Published by Self Published on May 1st 2015
Genres: Fantasy, epic fantasy
Source: Purchased Book
Buy on Amazon
Winner 2016 Readers' Favourite Award for Epic Fantasy
Winner 2015 LYRA Award for Sci-Fi/Fantasy
Winner 2015 CIPA EVVY Award for Fiction/Fantasy
Winner 2015 Beverly Hills Book Award for Fantasy
Winner 2016 Audible Best Fantasy Audiobook
Runner-up 2016 IPPY Awards and 2015 Great Midwest Book Festival for Sci-Fi/Fantasy
#1 Bestseller in Epic, Historical and Coming of Age Fantasy.
When a high-ranking officer gallops into the quiet Mistyvales, he brings a warning that shakes the countryfolk to their roots. But for Aedan, a scruffy young adventurer with veins full of fire and a head full of ideas, this officer is not what he seems.
The events that follow propel Aedan on a journey that only the foolhardy or desperate would risk, leading him to the gates of the nation’s royal academy – a whole world of secrets in itself.
But this is only the beginning of his discoveries. Something is stirring in the land, something more ominous than the rising threat of hostile nations. Fearful travellers whisper of an ancient power breathing over Thirna, changing it, waking it. In the very heart of these stirrings, Aedan encounters that which defies belief, leaving him speechless with terror – and wonder.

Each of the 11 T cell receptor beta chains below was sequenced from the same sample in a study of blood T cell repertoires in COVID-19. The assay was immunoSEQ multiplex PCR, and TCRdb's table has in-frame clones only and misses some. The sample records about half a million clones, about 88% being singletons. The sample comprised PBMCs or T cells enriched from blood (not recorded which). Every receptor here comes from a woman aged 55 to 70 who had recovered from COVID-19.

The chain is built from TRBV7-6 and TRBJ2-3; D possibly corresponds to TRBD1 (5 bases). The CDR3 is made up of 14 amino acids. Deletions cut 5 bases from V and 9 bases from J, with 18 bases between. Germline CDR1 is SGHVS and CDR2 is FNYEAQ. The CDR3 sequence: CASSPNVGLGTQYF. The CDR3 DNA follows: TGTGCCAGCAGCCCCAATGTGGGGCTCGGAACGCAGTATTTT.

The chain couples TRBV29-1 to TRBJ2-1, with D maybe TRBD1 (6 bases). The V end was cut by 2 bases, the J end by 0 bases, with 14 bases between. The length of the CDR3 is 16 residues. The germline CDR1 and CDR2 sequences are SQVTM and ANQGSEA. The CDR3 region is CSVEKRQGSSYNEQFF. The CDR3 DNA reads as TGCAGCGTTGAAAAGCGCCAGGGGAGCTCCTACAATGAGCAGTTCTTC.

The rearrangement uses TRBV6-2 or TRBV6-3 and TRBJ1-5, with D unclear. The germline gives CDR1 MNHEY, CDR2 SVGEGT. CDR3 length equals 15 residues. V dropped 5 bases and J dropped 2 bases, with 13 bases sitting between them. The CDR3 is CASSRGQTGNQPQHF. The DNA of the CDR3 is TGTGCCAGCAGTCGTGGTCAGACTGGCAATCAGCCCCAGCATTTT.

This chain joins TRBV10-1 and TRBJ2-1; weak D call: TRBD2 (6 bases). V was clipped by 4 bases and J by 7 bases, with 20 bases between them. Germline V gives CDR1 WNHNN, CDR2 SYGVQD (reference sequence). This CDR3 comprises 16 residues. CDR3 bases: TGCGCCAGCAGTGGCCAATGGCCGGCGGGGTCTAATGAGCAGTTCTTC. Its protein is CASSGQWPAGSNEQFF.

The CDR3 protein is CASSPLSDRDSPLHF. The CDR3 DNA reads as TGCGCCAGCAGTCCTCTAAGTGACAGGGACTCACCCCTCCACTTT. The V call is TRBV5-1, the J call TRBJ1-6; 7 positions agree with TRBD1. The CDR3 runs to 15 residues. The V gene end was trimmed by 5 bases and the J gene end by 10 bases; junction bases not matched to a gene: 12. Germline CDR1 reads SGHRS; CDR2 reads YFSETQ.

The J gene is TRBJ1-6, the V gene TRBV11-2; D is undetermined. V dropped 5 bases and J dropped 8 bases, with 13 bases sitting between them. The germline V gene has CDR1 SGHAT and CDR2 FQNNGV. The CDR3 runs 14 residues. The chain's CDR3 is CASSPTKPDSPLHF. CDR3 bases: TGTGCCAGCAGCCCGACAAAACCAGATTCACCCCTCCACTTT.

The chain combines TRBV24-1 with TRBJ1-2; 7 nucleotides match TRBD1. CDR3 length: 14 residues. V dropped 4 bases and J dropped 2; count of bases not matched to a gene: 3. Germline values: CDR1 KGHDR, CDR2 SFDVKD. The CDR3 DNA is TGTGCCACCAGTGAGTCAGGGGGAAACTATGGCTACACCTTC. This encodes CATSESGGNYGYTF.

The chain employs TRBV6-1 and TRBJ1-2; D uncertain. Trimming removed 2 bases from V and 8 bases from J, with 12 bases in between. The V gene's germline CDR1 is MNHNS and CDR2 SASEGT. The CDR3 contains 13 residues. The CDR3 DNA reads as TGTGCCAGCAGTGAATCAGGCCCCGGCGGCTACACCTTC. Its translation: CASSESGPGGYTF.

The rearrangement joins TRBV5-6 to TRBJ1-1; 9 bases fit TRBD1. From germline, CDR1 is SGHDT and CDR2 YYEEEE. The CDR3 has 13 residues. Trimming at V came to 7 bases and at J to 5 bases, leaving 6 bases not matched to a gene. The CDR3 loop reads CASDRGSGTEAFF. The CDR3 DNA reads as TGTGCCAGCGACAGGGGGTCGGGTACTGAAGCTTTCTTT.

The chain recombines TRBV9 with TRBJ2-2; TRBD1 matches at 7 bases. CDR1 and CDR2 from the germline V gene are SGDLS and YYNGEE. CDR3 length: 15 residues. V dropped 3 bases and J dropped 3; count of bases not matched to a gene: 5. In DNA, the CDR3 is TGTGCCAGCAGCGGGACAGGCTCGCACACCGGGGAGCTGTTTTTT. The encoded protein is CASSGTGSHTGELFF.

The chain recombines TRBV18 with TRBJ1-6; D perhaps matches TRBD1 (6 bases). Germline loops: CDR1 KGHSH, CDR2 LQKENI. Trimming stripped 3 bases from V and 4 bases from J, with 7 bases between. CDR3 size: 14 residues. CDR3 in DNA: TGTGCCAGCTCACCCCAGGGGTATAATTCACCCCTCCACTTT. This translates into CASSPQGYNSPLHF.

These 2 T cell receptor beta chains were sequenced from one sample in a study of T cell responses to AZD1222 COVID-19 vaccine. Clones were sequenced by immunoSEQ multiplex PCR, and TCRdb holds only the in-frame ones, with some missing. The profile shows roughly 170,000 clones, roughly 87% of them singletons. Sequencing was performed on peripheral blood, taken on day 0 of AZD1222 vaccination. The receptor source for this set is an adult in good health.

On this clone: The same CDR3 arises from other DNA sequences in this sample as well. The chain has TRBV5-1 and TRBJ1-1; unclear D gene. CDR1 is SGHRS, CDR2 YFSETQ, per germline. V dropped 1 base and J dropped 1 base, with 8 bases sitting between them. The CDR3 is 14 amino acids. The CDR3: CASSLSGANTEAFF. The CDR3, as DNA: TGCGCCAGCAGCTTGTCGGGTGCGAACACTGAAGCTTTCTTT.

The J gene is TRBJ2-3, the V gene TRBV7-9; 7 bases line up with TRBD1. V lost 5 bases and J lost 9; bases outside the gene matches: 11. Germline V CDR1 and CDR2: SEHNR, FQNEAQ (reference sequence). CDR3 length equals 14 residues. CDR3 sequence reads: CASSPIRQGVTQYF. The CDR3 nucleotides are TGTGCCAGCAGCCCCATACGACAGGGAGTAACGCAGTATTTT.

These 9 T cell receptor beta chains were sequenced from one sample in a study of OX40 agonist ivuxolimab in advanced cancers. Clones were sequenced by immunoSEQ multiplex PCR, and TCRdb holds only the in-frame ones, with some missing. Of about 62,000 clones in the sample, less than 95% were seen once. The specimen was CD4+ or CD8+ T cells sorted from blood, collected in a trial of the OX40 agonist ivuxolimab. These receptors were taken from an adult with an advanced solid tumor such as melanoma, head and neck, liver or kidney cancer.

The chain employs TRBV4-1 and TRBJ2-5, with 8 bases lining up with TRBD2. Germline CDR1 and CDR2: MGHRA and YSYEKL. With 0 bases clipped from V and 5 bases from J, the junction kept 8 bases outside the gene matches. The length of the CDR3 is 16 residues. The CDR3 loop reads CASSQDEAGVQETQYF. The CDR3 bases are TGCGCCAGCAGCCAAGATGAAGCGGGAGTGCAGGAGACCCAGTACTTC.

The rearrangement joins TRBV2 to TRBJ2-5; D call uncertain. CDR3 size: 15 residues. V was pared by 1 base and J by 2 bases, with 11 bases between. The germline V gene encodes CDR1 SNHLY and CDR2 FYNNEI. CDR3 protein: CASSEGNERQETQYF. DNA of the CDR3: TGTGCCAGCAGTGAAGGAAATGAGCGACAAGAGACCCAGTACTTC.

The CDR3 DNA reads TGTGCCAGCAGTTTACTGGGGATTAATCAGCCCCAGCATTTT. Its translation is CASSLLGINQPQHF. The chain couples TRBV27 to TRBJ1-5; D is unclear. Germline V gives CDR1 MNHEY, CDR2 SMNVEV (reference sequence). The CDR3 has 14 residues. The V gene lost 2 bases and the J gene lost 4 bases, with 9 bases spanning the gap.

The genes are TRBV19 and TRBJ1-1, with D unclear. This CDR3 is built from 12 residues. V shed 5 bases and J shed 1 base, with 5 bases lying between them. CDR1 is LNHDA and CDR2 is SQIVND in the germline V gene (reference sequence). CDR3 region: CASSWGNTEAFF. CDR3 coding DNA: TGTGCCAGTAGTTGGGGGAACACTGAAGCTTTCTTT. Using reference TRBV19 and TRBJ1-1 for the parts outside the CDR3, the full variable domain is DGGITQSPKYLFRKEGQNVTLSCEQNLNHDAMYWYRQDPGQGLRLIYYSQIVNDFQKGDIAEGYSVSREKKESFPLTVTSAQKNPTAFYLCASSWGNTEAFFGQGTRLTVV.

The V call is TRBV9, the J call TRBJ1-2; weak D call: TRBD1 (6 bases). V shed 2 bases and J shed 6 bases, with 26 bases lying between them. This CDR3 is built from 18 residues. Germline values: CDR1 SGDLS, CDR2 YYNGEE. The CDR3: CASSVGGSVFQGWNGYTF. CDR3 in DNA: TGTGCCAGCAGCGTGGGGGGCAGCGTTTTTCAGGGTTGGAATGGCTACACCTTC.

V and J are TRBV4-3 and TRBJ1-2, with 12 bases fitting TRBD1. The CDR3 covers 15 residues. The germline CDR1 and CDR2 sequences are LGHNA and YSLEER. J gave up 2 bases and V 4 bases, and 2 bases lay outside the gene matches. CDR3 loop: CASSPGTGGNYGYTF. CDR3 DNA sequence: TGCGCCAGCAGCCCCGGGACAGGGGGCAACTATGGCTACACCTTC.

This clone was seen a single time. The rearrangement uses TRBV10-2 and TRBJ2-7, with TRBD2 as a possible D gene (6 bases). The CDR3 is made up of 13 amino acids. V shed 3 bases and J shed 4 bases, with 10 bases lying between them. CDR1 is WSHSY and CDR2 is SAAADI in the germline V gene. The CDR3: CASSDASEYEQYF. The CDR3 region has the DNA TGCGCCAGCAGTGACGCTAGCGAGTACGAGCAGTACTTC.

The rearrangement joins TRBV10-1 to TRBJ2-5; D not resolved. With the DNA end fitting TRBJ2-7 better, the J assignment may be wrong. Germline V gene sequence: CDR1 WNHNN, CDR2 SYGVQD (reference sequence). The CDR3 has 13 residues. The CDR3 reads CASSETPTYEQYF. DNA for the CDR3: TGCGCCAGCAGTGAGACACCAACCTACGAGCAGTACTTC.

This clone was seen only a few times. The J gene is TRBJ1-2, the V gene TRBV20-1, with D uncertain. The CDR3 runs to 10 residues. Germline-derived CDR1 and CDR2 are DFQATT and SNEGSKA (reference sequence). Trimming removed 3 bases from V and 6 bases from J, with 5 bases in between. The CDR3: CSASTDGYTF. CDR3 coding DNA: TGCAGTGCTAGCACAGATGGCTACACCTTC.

Well, hello that one came out of left field didn’t it? The Dawn of Wonder surprised me with the sheer force of its narrative and sense of adventure. A book that is part right of passage and part revenge. This was picked up by a whim and I’m extremely glad that it didn’t disappoint because it a story of epic proportions and an epic length to match. This is what I love about self-published fantasy; it can kick that story home and unleash hidden gems in amongst a populated genre. This name wouldn’t be out of place besides, Sanderson, Tolkien, and Gwynne.
Dawn of Wonder ticked all the boxes. From the very start you can tell that the multiple layers of storytelling, epic world building and deep and definitive character building would be worth the investment, in both time and brain power. It has that instant feeling that you have something incredibly special in your hands. Grief, remorse, guilt, and vengeance are themes that play a crucial role in the development in the story and you are left with the feeling that you’ve almost watched a boy grow from a naive child to a self-assured confident young man. It was an investment that plagued my waking moments and I rushed to get back to reading as often as I could.
There are scenes that are hard to read and comprehend but it only added to the multi-faceted complexity of the story. The more hardship Aaden went through, the more connected to the characters I felt. It’s one of the best coming of age stories that I have had the pleasure of reading.